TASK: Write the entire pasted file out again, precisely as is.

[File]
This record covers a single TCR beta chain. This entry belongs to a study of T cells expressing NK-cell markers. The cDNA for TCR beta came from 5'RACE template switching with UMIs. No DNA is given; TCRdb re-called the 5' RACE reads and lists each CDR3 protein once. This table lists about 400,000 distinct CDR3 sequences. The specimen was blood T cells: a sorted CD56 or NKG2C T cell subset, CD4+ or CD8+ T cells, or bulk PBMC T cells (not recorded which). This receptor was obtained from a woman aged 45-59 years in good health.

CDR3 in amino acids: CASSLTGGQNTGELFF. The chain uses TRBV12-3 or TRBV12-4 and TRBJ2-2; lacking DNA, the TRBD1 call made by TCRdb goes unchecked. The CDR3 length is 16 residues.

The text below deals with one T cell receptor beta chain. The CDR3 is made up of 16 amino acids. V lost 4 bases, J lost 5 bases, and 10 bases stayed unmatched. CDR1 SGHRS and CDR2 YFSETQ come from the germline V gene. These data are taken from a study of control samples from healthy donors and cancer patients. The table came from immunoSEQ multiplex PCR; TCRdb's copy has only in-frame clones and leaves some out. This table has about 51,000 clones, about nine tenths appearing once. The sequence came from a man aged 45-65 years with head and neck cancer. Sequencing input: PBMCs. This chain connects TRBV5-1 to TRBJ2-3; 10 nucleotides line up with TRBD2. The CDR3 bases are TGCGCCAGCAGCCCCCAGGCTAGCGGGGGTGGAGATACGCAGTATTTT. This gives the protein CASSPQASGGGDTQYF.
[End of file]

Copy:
This record covers a single TCR beta chain. This entry belongs to a study of T cells expressing NK-cell markers. The cDNA for TCR beta came from 5'RACE template switching with UMIs. No DNA is given; TCRdb re-called the 5' RACE reads and lists each CDR3 protein once. This table lists about 400,000 distinct CDR3 sequences. The specimen was blood T cells: a sorted CD56 or NKG2C T cell subset, CD4+ or CD8+ T cells, or bulk PBMC T cells (not recorded which). This receptor was obtained from a woman aged 45-59 years in good health.

CDR3 in amino acids: CASSLTGGQNTGELFF. The chain uses TRBV12-3 or TRBV12-4 and TRBJ2-2; lacking DNA, the TRBD1 call made by TCRdb goes unchecked. The CDR3 length is 16 residues.

The text below deals with one T cell receptor beta chain. The CDR3 is made up of 16 amino acids. V lost 4 bases, J lost 5 bases, and 10 bases stayed unmatched. CDR1 SGHRS and CDR2 YFSETQ come from the germline V gene. These data are taken from a study of control samples from healthy donors and cancer patients. The table came from immunoSEQ multiplex PCR; TCRdb's copy has only in-frame clones and leaves some out. This table has about 51,000 clones, about nine tenths appearing once. The sequence came from a man aged 45-65 years with head and neck cancer. Sequencing input: PBMCs. This chain connects TRBV5-1 to TRBJ2-3; 10 nucleotides line up with TRBD2. The CDR3 bases are TGCGCCAGCAGCCCCCAGGCTAGCGGGGGTGGAGATACGCAGTATTTT. This gives the protein CASSPQASGGGDTQYF.